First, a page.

An all-too-common claim people use to justify ignoring the widespread scientific agreement on climate change is, “The scientists were all predicting an ice age in the 70s, and that didn’t happen.”
Last year, a publishing climatologist, the highest category for an individual on our credibility spectrum, decided to investigate just how valid this claim was.
Dr Andrew Weaver is a Canadian climatology professor at the University of Victoria, the chief editor of the peer-reviewed Journal of Climate, a lead author on the 2nd, 3rd, and 4th IPCC reports,and the Canada Research Chair in Climate Modelling and Analysis. I think we can establish strong credibility for Dr Weaver’s statements.
In a 2008 article in the Ottawa Citizen, Dr Weaver explains how he searched through the enormous ISI Web of Science database for peer-reviewed studies claiming the world was heading into an ice age. He discovered that “there is not a single peer-reviewed original scientific study that argued this to be the case.” Only one paper mentioned the idea at all.
“The only paper that came close was one written by NASA scientists Ichtiaque Rasool and Stephen Schneider in 1971. A throwaway sentence at the end of their abstract noted: “An increase by only a factor of 4 in global aerosol background concentration may be sufficient to reduce the surface temperature by as much as 3.5° K. If sustained over a period of several years, such a temperature decrease over the whole globe is believed to be sufficient to trigger an ice age.” Of course this statement is riddled with weasel words, assumptions and the hypothetical. Nevertheless, its scientific shelf life was only a few months before the assumptions underpinning the study were shown to be questionable.”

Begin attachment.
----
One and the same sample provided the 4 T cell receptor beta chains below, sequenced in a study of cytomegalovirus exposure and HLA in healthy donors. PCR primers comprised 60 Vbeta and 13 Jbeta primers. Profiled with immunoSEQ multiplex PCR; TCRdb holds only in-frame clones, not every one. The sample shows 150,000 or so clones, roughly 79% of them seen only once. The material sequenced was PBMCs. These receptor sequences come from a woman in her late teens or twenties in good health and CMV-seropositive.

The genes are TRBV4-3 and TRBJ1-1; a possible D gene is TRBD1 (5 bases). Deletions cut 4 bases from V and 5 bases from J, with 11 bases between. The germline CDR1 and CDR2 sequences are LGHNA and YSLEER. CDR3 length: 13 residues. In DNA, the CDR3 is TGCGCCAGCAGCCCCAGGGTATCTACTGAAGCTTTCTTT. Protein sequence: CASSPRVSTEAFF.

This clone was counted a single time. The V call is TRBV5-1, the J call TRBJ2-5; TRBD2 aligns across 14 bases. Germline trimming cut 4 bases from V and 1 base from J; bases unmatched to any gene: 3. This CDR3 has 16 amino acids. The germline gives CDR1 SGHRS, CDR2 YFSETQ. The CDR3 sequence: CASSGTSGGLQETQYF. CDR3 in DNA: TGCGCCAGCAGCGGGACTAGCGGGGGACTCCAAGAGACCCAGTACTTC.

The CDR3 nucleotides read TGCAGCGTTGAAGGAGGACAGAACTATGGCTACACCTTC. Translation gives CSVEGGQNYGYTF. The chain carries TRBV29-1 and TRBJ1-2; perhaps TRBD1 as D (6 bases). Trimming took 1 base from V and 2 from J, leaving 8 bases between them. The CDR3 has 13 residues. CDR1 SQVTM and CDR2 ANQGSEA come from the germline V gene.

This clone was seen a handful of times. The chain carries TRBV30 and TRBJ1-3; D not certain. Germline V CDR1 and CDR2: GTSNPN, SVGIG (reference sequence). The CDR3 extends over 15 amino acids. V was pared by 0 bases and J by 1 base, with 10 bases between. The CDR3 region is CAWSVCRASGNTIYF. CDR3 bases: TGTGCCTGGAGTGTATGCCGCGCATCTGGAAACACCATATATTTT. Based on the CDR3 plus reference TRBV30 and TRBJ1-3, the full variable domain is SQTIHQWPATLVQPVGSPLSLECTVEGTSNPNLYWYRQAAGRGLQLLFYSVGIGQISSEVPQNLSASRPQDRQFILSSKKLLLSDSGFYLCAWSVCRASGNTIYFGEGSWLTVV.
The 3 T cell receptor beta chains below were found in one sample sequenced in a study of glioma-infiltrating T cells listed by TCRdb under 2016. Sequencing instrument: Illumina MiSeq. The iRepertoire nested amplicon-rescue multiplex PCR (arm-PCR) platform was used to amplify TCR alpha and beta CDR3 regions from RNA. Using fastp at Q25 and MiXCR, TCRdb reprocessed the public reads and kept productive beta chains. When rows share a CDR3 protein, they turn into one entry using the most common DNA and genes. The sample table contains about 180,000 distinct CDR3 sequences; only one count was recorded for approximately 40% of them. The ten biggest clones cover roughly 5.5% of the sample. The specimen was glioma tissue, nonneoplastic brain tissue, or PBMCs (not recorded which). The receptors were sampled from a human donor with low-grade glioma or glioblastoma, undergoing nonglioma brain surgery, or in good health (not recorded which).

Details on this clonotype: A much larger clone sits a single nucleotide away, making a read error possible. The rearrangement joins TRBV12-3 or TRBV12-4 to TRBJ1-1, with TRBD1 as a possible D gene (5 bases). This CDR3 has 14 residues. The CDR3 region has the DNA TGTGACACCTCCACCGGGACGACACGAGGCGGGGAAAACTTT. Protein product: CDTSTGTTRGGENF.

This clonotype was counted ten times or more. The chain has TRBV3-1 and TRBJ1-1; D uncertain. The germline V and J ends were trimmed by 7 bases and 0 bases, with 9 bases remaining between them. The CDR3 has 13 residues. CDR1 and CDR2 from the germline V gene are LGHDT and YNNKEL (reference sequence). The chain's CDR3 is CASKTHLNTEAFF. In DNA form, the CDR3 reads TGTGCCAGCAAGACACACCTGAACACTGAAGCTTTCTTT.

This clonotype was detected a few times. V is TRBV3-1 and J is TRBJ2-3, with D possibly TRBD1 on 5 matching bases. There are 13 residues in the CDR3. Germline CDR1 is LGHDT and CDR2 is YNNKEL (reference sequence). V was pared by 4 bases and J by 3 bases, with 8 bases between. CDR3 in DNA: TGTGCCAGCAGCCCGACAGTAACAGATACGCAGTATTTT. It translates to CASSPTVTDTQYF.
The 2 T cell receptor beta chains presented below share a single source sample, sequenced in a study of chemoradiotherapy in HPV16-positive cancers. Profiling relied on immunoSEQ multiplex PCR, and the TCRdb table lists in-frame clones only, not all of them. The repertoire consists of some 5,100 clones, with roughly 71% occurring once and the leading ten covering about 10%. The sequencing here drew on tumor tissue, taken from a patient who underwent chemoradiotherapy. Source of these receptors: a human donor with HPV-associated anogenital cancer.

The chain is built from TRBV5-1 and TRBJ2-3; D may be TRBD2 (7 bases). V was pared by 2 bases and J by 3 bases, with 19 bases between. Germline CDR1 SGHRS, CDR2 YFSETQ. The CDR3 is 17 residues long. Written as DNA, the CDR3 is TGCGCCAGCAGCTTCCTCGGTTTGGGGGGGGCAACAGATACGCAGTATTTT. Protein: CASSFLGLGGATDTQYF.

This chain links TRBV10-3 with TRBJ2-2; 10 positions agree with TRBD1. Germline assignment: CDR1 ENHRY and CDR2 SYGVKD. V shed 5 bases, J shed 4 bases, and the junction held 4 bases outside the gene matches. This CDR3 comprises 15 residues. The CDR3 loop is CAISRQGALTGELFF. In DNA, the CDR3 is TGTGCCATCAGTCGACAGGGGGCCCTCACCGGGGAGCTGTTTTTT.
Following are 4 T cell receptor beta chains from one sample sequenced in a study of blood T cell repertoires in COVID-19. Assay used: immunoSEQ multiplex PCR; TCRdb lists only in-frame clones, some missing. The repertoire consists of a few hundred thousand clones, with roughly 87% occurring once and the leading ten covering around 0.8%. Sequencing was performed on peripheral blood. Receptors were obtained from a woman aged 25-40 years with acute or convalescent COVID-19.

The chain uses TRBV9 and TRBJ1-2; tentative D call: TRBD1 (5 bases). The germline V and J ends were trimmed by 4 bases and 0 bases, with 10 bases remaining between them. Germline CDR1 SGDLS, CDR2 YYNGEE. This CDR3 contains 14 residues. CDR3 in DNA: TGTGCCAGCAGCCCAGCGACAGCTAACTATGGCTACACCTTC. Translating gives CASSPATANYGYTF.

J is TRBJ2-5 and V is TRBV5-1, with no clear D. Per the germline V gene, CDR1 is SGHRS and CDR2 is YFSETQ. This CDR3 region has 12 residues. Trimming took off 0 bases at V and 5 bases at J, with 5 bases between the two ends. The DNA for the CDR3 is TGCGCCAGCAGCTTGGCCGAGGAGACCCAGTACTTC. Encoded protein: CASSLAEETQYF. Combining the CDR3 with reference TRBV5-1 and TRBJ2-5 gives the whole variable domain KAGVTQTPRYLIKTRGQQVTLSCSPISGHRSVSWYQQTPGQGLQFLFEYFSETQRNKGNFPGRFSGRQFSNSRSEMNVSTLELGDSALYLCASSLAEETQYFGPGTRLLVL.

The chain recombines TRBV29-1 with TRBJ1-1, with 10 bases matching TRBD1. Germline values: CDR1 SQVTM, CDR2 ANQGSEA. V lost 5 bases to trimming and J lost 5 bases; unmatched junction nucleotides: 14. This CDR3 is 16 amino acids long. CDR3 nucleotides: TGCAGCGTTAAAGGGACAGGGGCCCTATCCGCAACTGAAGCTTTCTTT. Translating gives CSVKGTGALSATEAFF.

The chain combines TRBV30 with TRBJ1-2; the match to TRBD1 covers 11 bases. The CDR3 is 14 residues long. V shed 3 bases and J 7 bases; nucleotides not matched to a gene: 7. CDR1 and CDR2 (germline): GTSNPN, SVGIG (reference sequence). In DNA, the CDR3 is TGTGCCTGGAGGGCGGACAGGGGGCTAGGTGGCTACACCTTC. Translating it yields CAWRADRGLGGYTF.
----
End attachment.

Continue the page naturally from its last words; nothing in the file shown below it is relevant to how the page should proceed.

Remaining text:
The peer-review process worked. The insufficient study was retracted. The idea of an ice age held hardly any agreement whatsoever in the scientific community, compared to the widespread agreement regarding the current climate change. Read the rest of Dr Weaver’s article if you’re interested in how scientists determined the cause of the slight drop in global temperatures post-WWII, despite the increasing levels of greenhouse gases.
Sadly, sources such as Time magazine, Newsweek, and the Globe and Mail (a major Canadian newspaper) got a hold of the recently discredited study. They liked the idea of controversial, attention-grabbing headlines that would engage their readers and, ultimately, bring money and attention to their writers. They published stories with titles such as, “Does man trigger trouble in the world’s climate cycle?” and “Another Ice Age?”
The public ate it right up. And now, 30 years later, this media-induced theory still persists.
At the same time that climatologists were studying the drop in temperatures, many of them were worried that the positive forcing of greenhouse gases would eventually outweigh the negative forcing of aerosols, volcanoes, and the solar minimum. Sources such as the National Academy of Sciences and science advisory committees to the President of the United States held this opinion. Check out this video by Peter Sinclair to see their exact statements (as well as a great clip from a 1958 Bill Nye-esque science show!). Dr Weaver’s article also mentions a 1975 article in the journal Science by Wally Broecker of the Lamont Doherty Earth Observatory.
With the ISI search tool, Dr Weaver was able to find one discredited study that mentioned an aerosol-induced ice age. When he searched the phrases “climate change” and “global warming”, he found 30 913 studies from the period 1965-2008. He speculates,
“That’s a lot of science and you can bet that if there were an Achilles heel to the theory of global warming it would have been discovered long ago.”
The 70s theory of an ice age simply cannot be compared to the current theory of anthropogenic warming. Their levels of support are completely opposite. The ice age theory was held by the extreme minority of publishing climatologists; the current climate change theory is held by the extreme majority.
In the 70s, the media misrepresented the science by overstating an almost non-existent theory. Currently, they are misrepresenting the science by suppressing an overwhelming theory and overplaying the opposition to it.
Personally, I’m going to refrain from basing my knowledge of climate change on the popular press. I suggest you do the same.